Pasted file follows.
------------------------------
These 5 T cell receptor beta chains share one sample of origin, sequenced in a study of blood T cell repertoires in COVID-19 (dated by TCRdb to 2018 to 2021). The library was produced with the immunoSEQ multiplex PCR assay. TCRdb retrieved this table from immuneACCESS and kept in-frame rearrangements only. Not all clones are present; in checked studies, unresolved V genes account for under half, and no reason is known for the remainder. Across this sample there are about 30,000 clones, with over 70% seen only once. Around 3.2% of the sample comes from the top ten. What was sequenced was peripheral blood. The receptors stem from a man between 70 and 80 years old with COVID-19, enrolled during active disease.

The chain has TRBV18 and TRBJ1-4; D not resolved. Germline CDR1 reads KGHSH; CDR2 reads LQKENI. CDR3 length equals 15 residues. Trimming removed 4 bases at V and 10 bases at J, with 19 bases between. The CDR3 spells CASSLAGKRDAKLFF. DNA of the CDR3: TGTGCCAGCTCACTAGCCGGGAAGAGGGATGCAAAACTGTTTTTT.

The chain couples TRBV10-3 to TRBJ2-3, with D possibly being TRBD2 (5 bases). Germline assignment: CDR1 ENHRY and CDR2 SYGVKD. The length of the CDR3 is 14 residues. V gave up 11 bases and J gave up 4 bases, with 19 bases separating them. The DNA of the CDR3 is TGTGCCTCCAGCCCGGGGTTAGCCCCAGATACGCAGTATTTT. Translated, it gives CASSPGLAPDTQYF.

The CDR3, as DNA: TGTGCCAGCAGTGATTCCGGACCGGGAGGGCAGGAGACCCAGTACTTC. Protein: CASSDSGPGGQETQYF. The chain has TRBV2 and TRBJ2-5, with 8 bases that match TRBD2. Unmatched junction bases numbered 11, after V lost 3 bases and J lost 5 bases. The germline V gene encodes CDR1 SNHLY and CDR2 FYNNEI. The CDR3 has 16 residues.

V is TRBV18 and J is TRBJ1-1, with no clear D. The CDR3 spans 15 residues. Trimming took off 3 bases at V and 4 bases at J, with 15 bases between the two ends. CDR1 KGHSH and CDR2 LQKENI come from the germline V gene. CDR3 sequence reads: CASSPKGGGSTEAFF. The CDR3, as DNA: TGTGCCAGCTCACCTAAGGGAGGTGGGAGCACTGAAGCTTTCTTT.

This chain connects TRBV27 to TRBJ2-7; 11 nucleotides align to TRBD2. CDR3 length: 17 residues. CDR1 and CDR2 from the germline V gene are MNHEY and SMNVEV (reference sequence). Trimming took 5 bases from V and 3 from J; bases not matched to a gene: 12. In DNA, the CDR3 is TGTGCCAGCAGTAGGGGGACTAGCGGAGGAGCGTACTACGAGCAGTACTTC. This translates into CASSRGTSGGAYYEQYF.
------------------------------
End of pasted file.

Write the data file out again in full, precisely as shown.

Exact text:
These 5 T cell receptor beta chains share one sample of origin, sequenced in a study of blood T cell repertoires in COVID-19 (dated by TCRdb to 2018 to 2021). The library was produced with the immunoSEQ multiplex PCR assay. TCRdb retrieved this table from immuneACCESS and kept in-frame rearrangements only. Not all clones are present; in checked studies, unresolved V genes account for under half, and no reason is known for the remainder. Across this sample there are about 30,000 clones, with over 70% seen only once. Around 3.2% of the sample comes from the top ten. What was sequenced was peripheral blood. The receptors stem from a man between 70 and 80 years old with COVID-19, enrolled during active disease.

The chain has TRBV18 and TRBJ1-4; D not resolved. Germline CDR1 reads KGHSH; CDR2 reads LQKENI. CDR3 length equals 15 residues. Trimming removed 4 bases at V and 10 bases at J, with 19 bases between. The CDR3 spells CASSLAGKRDAKLFF. DNA of the CDR3: TGTGCCAGCTCACTAGCCGGGAAGAGGGATGCAAAACTGTTTTTT.

The chain couples TRBV10-3 to TRBJ2-3, with D possibly being TRBD2 (5 bases). Germline assignment: CDR1 ENHRY and CDR2 SYGVKD. The length of the CDR3 is 14 residues. V gave up 11 bases and J gave up 4 bases, with 19 bases separating them. The DNA of the CDR3 is TGTGCCTCCAGCCCGGGGTTAGCCCCAGATACGCAGTATTTT. Translated, it gives CASSPGLAPDTQYF.

The CDR3, as DNA: TGTGCCAGCAGTGATTCCGGACCGGGAGGGCAGGAGACCCAGTACTTC. Protein: CASSDSGPGGQETQYF. The chain has TRBV2 and TRBJ2-5, with 8 bases that match TRBD2. Unmatched junction bases numbered 11, after V lost 3 bases and J lost 5 bases. The germline V gene encodes CDR1 SNHLY and CDR2 FYNNEI. The CDR3 has 16 residues.

V is TRBV18 and J is TRBJ1-1, with no clear D. The CDR3 spans 15 residues. Trimming took off 3 bases at V and 4 bases at J, with 15 bases between the two ends. CDR1 KGHSH and CDR2 LQKENI come from the germline V gene. CDR3 sequence reads: CASSPKGGGSTEAFF. The CDR3, as DNA: TGTGCCAGCTCACCTAAGGGAGGTGGGAGCACTGAAGCTTTCTTT.

This chain connects TRBV27 to TRBJ2-7; 11 nucleotides align to TRBD2. CDR3 length: 17 residues. CDR1 and CDR2 from the germline V gene are MNHEY and SMNVEV (reference sequence). Trimming took 5 bases from V and 3 from J; bases not matched to a gene: 12. In DNA, the CDR3 is TGTGCCAGCAGTAGGGGGACTAGCGGAGGAGCGTACTACGAGCAGTACTTC. This translates into CASSRGTSGGAYYEQYF.